Dental crowns : Costs / Fees
How much do dental crowns cost? - This page provides an estimate of the price you might pay to have a dental crown made for a tooth.
As you can see from our list, there are a several different types of crowns (gold, porcelain, etc...) that can be placed.
Take your dentist's recommendation.
Notice that the comparative cost of each type of crown does not vary drastically. So if your dentist feels the construction or appearance of one type will create a better looking, better fitting or more durable final restoration, then for the relatively small cost difference involved, it's probably a great idea to follow their recommendation.
Ask your dentist about selling your old dental crowns.
Old dental restorations often have precious-metal content and for that reason can have value. Quiz your dentist about any restorations that your new crowns are replacing. If it's likely that they may be worth something, have them return them to you. This link provides information about selling scrap dental restorations.
Footnotes and comments:
1) Porcelain-fused-to-metal dental crowns can be fabricated using any one of a number of different dental alloys. Based on their composition, these metals are categorized as being precious (high noble), semi-precious (noble) or non-precious (base or non-noble). (Use this link for more information about the classification system that's used.)
Porcelain-fused-to-metal crowns fabricated using any one of these alloys, for the most part, can be expected to provide the same patient experience (appearance, function, longevity), although every dentist will have their own distinct opinion regarding this matter.
In general, dental alloys having higher precious metal content offer advantages during the fabrication and crown-seating process. And for this reason are preferred. Reasons not to choose a precious alloy are typically only based on cost, or limitations imposed by the patient's dental insurance plan.
2) All-metal dental crowns are also classified according to the type of dental alloy from which they are fabricated (the same classification system linked to above in footnote #1).
From the standpoint of the dental patient's experience, each type of all-metal dental crown can be expected to be essentially identical in function and longevity. There are, however, advantages associated with precious alloys in regards to crown fabrication and placement (see link above) and for this reason are typically considered to be the preferred choice. A decision against a noble alloy is usually based on cost or limitations dictated by a patient's dental plan.
3) Dental alloys vary in color. For example, they can be either gold or "white" (silver-colored). Among the gold alloys, the metal's precise tint can range between deep-yellow and pale gold. If the look of your crown is important to you, you must discuss this issue with your dentist before the crown is made.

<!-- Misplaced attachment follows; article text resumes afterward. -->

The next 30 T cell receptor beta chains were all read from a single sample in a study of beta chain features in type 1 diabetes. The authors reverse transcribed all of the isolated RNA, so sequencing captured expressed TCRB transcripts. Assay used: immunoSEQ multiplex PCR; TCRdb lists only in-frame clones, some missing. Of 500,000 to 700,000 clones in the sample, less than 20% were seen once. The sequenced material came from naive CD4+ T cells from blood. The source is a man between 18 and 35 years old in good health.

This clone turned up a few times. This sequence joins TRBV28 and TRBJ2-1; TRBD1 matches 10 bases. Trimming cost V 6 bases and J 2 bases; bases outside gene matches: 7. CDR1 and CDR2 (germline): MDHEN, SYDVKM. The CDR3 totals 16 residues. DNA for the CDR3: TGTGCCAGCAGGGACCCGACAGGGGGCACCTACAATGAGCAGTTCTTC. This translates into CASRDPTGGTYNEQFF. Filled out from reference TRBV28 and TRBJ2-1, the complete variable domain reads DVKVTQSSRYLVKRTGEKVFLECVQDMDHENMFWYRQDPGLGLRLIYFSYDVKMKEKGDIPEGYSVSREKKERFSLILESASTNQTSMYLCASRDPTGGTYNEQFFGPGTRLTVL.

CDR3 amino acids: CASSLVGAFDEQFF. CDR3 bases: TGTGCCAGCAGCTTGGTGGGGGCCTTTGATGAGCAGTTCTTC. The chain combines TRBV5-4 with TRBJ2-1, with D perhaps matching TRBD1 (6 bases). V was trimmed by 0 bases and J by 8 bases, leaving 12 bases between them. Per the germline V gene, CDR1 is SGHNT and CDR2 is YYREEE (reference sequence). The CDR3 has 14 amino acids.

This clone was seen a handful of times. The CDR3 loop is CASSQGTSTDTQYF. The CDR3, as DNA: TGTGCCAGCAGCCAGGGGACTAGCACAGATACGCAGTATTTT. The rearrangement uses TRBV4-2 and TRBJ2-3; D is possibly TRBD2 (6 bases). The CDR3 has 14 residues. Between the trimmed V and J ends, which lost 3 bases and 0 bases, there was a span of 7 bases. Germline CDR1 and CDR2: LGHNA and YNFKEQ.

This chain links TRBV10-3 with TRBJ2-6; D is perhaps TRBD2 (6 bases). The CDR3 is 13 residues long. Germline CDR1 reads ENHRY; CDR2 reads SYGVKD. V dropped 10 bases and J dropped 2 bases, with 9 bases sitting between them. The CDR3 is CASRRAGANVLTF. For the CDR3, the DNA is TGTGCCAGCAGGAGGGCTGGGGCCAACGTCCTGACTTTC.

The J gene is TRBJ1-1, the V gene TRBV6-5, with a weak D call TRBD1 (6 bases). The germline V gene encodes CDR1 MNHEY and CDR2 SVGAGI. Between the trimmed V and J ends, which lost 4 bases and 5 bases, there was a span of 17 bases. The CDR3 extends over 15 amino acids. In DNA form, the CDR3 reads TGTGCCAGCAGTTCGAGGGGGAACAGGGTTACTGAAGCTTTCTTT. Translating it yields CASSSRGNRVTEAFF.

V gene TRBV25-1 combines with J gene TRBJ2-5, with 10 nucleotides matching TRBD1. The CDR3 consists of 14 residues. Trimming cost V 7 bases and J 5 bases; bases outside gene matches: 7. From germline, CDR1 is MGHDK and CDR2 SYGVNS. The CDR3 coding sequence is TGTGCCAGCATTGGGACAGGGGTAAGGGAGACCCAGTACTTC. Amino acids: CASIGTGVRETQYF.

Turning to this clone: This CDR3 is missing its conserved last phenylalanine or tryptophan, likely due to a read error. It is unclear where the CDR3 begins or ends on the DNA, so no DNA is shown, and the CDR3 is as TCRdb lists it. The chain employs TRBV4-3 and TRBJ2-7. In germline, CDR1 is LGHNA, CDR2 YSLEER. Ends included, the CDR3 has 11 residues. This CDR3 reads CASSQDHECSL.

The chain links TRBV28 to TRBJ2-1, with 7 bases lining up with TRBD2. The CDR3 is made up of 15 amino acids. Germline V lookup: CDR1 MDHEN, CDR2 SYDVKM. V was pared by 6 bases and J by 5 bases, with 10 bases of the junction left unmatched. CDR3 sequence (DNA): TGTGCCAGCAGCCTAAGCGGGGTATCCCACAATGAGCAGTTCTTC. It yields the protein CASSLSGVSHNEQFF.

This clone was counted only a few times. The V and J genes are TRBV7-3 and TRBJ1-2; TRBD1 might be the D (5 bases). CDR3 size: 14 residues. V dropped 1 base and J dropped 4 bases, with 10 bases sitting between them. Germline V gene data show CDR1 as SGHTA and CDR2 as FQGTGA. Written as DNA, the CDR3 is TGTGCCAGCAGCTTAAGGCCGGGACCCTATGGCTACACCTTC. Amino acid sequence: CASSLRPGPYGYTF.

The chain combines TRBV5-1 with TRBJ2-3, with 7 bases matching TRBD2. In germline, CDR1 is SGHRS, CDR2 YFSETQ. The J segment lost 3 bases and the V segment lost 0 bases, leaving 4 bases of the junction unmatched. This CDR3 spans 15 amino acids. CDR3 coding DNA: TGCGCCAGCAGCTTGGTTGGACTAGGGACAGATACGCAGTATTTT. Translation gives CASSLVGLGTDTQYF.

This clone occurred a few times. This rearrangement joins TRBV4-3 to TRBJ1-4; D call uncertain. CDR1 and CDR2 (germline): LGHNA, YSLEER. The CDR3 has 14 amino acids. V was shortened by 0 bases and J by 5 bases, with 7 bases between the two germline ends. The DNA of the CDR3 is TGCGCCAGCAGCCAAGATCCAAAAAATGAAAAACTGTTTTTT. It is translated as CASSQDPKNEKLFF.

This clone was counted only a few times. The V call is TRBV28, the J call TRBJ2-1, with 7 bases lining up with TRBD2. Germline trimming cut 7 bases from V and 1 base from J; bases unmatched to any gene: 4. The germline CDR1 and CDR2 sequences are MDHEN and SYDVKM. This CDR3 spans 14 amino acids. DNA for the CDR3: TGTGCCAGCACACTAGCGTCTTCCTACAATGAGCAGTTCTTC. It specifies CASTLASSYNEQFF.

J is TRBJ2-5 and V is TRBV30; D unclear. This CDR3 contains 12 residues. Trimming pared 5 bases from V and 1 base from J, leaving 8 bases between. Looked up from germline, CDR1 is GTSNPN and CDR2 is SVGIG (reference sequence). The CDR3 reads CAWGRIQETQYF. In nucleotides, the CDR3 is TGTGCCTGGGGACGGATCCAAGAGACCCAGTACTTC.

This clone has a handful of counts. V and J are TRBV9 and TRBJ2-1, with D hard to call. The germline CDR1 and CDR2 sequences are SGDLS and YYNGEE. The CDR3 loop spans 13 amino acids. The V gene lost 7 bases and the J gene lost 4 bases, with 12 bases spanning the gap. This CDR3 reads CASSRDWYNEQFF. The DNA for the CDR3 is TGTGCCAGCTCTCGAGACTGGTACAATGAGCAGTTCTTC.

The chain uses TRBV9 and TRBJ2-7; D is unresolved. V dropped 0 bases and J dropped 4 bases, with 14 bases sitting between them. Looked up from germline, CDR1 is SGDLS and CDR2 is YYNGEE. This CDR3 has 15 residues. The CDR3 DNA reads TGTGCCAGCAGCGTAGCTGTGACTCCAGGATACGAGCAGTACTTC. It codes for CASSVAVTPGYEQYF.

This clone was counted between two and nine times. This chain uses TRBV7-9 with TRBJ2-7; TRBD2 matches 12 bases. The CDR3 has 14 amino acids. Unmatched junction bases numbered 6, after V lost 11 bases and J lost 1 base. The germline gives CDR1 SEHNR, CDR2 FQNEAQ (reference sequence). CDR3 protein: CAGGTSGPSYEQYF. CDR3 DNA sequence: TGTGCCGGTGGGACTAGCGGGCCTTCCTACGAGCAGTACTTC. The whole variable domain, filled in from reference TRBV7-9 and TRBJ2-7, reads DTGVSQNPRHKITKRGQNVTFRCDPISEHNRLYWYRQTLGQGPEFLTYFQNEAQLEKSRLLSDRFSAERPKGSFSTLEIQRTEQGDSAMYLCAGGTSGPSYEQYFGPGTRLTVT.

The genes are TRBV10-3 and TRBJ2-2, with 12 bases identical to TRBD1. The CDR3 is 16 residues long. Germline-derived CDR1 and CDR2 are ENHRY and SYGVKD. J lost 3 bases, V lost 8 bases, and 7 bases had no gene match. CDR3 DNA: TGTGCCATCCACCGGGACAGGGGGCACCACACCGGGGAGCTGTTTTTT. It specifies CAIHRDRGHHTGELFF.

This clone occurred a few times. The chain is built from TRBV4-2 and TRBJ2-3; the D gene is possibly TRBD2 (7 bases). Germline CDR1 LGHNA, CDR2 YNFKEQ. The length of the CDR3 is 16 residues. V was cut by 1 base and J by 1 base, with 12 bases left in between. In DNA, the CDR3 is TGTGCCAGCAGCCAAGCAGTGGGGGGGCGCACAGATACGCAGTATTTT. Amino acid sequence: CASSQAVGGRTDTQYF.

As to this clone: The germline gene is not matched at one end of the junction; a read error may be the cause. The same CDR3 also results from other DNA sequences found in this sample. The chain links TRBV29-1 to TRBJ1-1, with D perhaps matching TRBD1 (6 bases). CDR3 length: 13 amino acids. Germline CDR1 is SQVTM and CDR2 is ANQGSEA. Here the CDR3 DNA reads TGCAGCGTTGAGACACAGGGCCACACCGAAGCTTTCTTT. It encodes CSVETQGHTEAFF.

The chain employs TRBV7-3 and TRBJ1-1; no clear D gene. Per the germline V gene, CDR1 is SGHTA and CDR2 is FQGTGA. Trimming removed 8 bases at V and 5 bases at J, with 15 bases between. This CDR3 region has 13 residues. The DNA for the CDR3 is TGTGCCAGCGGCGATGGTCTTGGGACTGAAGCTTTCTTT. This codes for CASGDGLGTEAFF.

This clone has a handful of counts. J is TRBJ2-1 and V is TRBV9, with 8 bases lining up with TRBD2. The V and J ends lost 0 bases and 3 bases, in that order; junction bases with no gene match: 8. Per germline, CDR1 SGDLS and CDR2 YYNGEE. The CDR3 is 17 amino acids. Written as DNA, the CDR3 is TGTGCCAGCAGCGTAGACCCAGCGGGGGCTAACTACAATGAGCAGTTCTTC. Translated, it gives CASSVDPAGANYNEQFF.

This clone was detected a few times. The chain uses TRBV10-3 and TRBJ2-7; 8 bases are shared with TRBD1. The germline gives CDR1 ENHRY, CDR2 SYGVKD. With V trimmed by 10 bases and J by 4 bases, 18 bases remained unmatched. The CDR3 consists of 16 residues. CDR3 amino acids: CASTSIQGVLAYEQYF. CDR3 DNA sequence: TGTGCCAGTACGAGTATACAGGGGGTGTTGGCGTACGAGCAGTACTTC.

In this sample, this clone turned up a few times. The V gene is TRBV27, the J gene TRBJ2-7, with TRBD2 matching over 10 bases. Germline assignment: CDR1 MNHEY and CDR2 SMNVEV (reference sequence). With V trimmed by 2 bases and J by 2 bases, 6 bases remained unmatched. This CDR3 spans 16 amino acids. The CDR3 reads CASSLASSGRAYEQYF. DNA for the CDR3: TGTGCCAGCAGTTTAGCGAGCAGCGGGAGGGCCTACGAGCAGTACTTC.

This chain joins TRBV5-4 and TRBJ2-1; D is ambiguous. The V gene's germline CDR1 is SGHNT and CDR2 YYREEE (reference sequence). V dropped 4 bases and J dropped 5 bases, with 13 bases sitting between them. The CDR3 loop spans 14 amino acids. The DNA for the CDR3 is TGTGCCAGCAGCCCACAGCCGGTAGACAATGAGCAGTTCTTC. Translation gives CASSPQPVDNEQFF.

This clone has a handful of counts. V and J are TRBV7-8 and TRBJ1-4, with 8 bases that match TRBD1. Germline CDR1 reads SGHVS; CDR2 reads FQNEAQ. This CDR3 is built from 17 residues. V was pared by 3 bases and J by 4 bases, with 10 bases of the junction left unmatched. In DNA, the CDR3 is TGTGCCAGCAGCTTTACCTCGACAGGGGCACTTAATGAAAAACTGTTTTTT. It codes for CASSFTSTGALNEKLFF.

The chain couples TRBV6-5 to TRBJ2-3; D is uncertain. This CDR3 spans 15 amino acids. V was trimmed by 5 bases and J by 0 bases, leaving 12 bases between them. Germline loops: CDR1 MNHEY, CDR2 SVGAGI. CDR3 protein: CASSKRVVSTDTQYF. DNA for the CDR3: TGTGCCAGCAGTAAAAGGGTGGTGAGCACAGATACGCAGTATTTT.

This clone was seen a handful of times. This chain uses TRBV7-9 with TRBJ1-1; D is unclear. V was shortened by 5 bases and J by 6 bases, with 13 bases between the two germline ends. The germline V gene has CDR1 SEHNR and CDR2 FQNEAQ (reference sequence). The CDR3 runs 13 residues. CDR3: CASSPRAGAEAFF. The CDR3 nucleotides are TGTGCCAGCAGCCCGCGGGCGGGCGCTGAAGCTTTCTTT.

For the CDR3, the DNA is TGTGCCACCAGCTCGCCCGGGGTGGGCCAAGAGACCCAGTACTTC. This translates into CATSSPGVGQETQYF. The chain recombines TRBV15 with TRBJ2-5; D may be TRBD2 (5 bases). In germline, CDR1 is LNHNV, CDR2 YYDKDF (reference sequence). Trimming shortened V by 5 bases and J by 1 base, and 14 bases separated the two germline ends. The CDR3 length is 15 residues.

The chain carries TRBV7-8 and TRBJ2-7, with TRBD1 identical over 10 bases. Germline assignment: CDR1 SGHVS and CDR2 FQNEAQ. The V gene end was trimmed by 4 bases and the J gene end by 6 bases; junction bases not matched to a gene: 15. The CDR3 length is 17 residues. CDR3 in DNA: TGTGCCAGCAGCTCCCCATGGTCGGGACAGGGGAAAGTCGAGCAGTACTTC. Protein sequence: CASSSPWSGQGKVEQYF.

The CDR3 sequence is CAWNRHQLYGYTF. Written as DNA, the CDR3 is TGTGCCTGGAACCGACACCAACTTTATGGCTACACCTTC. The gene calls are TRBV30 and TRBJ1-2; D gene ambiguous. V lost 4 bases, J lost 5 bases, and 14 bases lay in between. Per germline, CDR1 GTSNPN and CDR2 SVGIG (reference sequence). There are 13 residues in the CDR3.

Determining fees: The dentist's perspective.
Most dentists would probably like to think that their patients have chosen them because of their dental experience and the quality of their work. Not because of how much or how little they charge for making crowns.
They would also probably consider a consultation appointment to be the preferred way for a potential patient to learn about the cost of the dental treatment they need, as well as meeting them and experiencing the environment in which the work will be performed. Most dentists will likely charge an examination fee for this visit. The receptionist making your consultation appointment should be able to quote this fee for you precisely.
The receptionist may not know exactly what dental x-rays will be required during your examination, and these can add to its cost. But these are items that you will need no matter which dentist performs your work. After you have had your consultation, if you decide not to have the dentist perform your treatment, you can simply request that your x-rays be forwarded to another dental office.
Determining fees: The patient's perspective.
It seems doubtful that any patient would want to choose a dentist based strictly on price. Surely the manner in which they perform their work and the quality of their results should be of equal, if not much greater, concern.
Ask your friends and coworkers who their dentist is. Reputations travel. Your friends will know who has provided quality work for them and they will also likely have a relative idea of how the fees charged by their dentist compare with other dentists.
A polite telephone survey to a few dental offices can give you a general idea of the range of fees found in your area. If you do choose this method, we would suggest the following.
The American Dental Association ("ADA") has developed a series of code numbers, each of which references a specific dental procedure. These codes are standard for the dental industry and are used by all dental offices and dental insurers. When making an enquiry, ask the dental office receptionist what ADA code number is associated with the procedure for which they are providing fee information. Then make sure you reference this same number when contacting other dental offices. This way you are most likely to collect true "apples to apples" comparative quotes.